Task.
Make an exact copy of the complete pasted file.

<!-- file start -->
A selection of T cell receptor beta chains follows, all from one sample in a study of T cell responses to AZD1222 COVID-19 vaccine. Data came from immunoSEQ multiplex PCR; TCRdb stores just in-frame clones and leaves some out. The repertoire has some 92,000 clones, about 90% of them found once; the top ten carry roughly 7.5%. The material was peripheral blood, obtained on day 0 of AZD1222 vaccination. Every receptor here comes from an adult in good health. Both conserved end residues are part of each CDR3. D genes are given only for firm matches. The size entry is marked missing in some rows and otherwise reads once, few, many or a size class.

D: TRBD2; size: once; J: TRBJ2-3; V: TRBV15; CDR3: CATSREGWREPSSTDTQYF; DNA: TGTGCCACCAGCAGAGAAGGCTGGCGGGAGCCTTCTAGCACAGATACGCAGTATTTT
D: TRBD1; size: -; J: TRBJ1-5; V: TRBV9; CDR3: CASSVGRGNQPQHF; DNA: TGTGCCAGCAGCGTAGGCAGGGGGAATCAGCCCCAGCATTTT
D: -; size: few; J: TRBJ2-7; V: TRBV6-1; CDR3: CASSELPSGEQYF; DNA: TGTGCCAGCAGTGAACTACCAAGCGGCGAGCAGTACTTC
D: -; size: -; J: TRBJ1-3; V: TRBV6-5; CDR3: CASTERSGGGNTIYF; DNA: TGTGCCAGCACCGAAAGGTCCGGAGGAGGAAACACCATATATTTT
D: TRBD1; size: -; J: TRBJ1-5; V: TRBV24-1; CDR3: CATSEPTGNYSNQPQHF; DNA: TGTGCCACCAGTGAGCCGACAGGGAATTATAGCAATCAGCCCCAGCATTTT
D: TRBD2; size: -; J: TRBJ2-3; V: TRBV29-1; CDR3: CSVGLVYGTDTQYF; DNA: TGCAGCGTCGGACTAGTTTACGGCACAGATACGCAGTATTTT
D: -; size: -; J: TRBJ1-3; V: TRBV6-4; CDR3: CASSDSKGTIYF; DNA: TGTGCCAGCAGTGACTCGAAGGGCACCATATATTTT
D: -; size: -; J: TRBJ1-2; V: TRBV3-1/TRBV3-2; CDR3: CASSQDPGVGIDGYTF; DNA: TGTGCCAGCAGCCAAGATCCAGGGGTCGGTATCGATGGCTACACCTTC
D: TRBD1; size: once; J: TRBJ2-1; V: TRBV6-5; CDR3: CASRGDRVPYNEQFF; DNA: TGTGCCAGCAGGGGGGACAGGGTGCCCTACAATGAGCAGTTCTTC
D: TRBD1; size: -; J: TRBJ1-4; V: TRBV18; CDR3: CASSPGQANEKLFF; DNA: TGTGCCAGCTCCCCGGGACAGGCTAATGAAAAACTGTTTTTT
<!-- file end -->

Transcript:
A selection of T cell receptor beta chains follows, all from one sample in a study of T cell responses to AZD1222 COVID-19 vaccine. Data came from immunoSEQ multiplex PCR; TCRdb stores just in-frame clones and leaves some out. The repertoire has some 92,000 clones, about 90% of them found once; the top ten carry roughly 7.5%. The material was peripheral blood, obtained on day 0 of AZD1222 vaccination. Every receptor here comes from an adult in good health. Both conserved end residues are part of each CDR3. D genes are given only for firm matches. The size entry is marked missing in some rows and otherwise reads once, few, many or a size class.

D: TRBD2; size: once; J: TRBJ2-3; V: TRBV15; CDR3: CATSREGWREPSSTDTQYF; DNA: TGTGCCACCAGCAGAGAAGGCTGGCGGGAGCCTTCTAGCACAGATACGCAGTATTTT
D: TRBD1; size: -; J: TRBJ1-5; V: TRBV9; CDR3: CASSVGRGNQPQHF; DNA: TGTGCCAGCAGCGTAGGCAGGGGGAATCAGCCCCAGCATTTT
D: -; size: few; J: TRBJ2-7; V: TRBV6-1; CDR3: CASSELPSGEQYF; DNA: TGTGCCAGCAGTGAACTACCAAGCGGCGAGCAGTACTTC
D: -; size: -; J: TRBJ1-3; V: TRBV6-5; CDR3: CASTERSGGGNTIYF; DNA: TGTGCCAGCACCGAAAGGTCCGGAGGAGGAAACACCATATATTTT
D: TRBD1; size: -; J: TRBJ1-5; V: TRBV24-1; CDR3: CATSEPTGNYSNQPQHF; DNA: TGTGCCACCAGTGAGCCGACAGGGAATTATAGCAATCAGCCCCAGCATTTT
D: TRBD2; size: -; J: TRBJ2-3; V: TRBV29-1; CDR3: CSVGLVYGTDTQYF; DNA: TGCAGCGTCGGACTAGTTTACGGCACAGATACGCAGTATTTT
D: -; size: -; J: TRBJ1-3; V: TRBV6-4; CDR3: CASSDSKGTIYF; DNA: TGTGCCAGCAGTGACTCGAAGGGCACCATATATTTT
D: -; size: -; J: TRBJ1-2; V: TRBV3-1/TRBV3-2; CDR3: CASSQDPGVGIDGYTF; DNA: TGTGCCAGCAGCCAAGATCCAGGGGTCGGTATCGATGGCTACACCTTC
D: TRBD1; size: once; J: TRBJ2-1; V: TRBV6-5; CDR3: CASRGDRVPYNEQFF; DNA: TGTGCCAGCAGGGGGGACAGGGTGCCCTACAATGAGCAGTTCTTC
D: TRBD1; size: -; J: TRBJ1-4; V: TRBV18; CDR3: CASSPGQANEKLFF; DNA: TGTGCCAGCTCCCCGGGACAGGCTAATGAAAAACTGTTTTTT